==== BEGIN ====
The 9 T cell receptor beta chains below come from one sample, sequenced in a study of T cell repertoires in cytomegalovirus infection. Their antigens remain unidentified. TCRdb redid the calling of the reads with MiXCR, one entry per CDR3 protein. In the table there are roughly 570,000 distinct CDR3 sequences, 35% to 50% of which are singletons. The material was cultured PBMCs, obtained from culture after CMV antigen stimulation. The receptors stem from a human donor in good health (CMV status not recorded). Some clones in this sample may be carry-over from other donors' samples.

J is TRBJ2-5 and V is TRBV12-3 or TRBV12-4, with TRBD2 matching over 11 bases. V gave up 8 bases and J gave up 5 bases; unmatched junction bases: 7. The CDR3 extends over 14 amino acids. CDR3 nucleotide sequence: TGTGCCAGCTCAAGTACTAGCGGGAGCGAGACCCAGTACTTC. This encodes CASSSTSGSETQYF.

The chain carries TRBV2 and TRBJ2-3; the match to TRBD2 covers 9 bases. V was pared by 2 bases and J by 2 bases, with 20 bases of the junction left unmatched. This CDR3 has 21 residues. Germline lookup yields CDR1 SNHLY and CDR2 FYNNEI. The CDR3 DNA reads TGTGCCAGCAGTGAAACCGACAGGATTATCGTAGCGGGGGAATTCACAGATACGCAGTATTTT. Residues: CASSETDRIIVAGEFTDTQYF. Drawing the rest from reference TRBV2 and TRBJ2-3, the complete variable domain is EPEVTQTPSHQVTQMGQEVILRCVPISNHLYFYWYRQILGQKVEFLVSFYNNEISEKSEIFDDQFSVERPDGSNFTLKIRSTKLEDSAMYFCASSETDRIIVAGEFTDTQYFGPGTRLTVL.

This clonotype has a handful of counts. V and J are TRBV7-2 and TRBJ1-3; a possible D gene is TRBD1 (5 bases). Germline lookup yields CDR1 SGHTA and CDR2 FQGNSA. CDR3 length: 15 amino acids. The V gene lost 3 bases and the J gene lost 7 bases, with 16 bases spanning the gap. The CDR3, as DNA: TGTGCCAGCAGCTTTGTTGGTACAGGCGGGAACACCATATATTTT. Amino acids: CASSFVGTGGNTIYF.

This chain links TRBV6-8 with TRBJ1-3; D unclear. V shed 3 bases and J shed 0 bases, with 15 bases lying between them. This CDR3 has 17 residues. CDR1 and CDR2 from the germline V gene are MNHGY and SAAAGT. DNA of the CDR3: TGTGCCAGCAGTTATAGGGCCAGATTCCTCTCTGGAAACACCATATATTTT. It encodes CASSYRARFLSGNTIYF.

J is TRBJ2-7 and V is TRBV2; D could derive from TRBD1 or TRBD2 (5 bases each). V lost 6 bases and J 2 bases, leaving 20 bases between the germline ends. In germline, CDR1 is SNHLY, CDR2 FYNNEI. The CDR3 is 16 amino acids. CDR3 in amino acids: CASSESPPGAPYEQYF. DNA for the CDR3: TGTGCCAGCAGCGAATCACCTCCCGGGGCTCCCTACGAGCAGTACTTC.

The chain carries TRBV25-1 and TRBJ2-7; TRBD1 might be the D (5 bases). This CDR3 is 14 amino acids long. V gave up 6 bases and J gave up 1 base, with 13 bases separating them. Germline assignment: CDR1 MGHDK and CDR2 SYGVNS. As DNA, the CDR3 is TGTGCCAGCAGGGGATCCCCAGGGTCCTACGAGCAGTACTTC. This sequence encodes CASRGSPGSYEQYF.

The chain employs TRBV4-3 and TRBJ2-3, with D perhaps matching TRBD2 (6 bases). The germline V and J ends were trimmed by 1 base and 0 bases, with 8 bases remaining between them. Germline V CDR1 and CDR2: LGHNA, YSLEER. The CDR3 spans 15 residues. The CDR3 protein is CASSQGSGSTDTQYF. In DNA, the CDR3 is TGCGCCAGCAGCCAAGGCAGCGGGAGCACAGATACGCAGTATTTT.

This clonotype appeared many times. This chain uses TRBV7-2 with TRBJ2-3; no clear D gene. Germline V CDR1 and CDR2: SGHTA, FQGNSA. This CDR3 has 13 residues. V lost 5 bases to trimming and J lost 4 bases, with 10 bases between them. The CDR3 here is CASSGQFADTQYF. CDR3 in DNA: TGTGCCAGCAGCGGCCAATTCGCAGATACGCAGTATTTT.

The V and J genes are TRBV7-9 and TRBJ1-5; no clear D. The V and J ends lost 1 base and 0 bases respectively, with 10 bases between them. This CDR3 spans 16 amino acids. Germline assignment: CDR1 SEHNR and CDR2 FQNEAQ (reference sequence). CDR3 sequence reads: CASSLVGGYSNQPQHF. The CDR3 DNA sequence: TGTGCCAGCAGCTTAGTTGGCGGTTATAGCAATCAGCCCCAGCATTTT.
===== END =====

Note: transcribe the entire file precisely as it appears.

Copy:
The 9 T cell receptor beta chains below come from one sample, sequenced in a study of T cell repertoires in cytomegalovirus infection. Their antigens remain unidentified. TCRdb redid the calling of the reads with MiXCR, one entry per CDR3 protein. In the table there are roughly 570,000 distinct CDR3 sequences, 35% to 50% of which are singletons. The material was cultured PBMCs, obtained from culture after CMV antigen stimulation. The receptors stem from a human donor in good health (CMV status not recorded). Some clones in this sample may be carry-over from other donors' samples.

J is TRBJ2-5 and V is TRBV12-3 or TRBV12-4, with TRBD2 matching over 11 bases. V gave up 8 bases and J gave up 5 bases; unmatched junction bases: 7. The CDR3 extends over 14 amino acids. CDR3 nucleotide sequence: TGTGCCAGCTCAAGTACTAGCGGGAGCGAGACCCAGTACTTC. This encodes CASSSTSGSETQYF.

The chain carries TRBV2 and TRBJ2-3; the match to TRBD2 covers 9 bases. V was pared by 2 bases and J by 2 bases, with 20 bases of the junction left unmatched. This CDR3 has 21 residues. Germline lookup yields CDR1 SNHLY and CDR2 FYNNEI. The CDR3 DNA reads TGTGCCAGCAGTGAAACCGACAGGATTATCGTAGCGGGGGAATTCACAGATACGCAGTATTTT. Residues: CASSETDRIIVAGEFTDTQYF. Drawing the rest from reference TRBV2 and TRBJ2-3, the complete variable domain is EPEVTQTPSHQVTQMGQEVILRCVPISNHLYFYWYRQILGQKVEFLVSFYNNEISEKSEIFDDQFSVERPDGSNFTLKIRSTKLEDSAMYFCASSETDRIIVAGEFTDTQYFGPGTRLTVL.

This clonotype has a handful of counts. V and J are TRBV7-2 and TRBJ1-3; a possible D gene is TRBD1 (5 bases). Germline lookup yields CDR1 SGHTA and CDR2 FQGNSA. CDR3 length: 15 amino acids. The V gene lost 3 bases and the J gene lost 7 bases, with 16 bases spanning the gap. The CDR3, as DNA: TGTGCCAGCAGCTTTGTTGGTACAGGCGGGAACACCATATATTTT. Amino acids: CASSFVGTGGNTIYF.

This chain links TRBV6-8 with TRBJ1-3; D unclear. V shed 3 bases and J shed 0 bases, with 15 bases lying between them. This CDR3 has 17 residues. CDR1 and CDR2 from the germline V gene are MNHGY and SAAAGT. DNA of the CDR3: TGTGCCAGCAGTTATAGGGCCAGATTCCTCTCTGGAAACACCATATATTTT. It encodes CASSYRARFLSGNTIYF.

J is TRBJ2-7 and V is TRBV2; D could derive from TRBD1 or TRBD2 (5 bases each). V lost 6 bases and J 2 bases, leaving 20 bases between the germline ends. In germline, CDR1 is SNHLY, CDR2 FYNNEI. The CDR3 is 16 amino acids. CDR3 in amino acids: CASSESPPGAPYEQYF. DNA for the CDR3: TGTGCCAGCAGCGAATCACCTCCCGGGGCTCCCTACGAGCAGTACTTC.

The chain carries TRBV25-1 and TRBJ2-7; TRBD1 might be the D (5 bases). This CDR3 is 14 amino acids long. V gave up 6 bases and J gave up 1 base, with 13 bases separating them. Germline assignment: CDR1 MGHDK and CDR2 SYGVNS. As DNA, the CDR3 is TGTGCCAGCAGGGGATCCCCAGGGTCCTACGAGCAGTACTTC. This sequence encodes CASRGSPGSYEQYF.

The chain employs TRBV4-3 and TRBJ2-3, with D perhaps matching TRBD2 (6 bases). The germline V and J ends were trimmed by 1 base and 0 bases, with 8 bases remaining between them. Germline V CDR1 and CDR2: LGHNA, YSLEER. The CDR3 spans 15 residues. The CDR3 protein is CASSQGSGSTDTQYF. In DNA, the CDR3 is TGCGCCAGCAGCCAAGGCAGCGGGAGCACAGATACGCAGTATTTT.

This clonotype appeared many times. This chain uses TRBV7-2 with TRBJ2-3; no clear D gene. Germline V CDR1 and CDR2: SGHTA, FQGNSA. This CDR3 has 13 residues. V lost 5 bases to trimming and J lost 4 bases, with 10 bases between them. The CDR3 here is CASSGQFADTQYF. CDR3 in DNA: TGTGCCAGCAGCGGCCAATTCGCAGATACGCAGTATTTT.

The V and J genes are TRBV7-9 and TRBJ1-5; no clear D. The V and J ends lost 1 base and 0 bases respectively, with 10 bases between them. This CDR3 spans 16 amino acids. Germline assignment: CDR1 SEHNR and CDR2 FQNEAQ (reference sequence). CDR3 sequence reads: CASSLVGGYSNQPQHF. The CDR3 DNA sequence: TGTGCCAGCAGCTTAGTTGGCGGTTATAGCAATCAGCCCCAGCATTTT.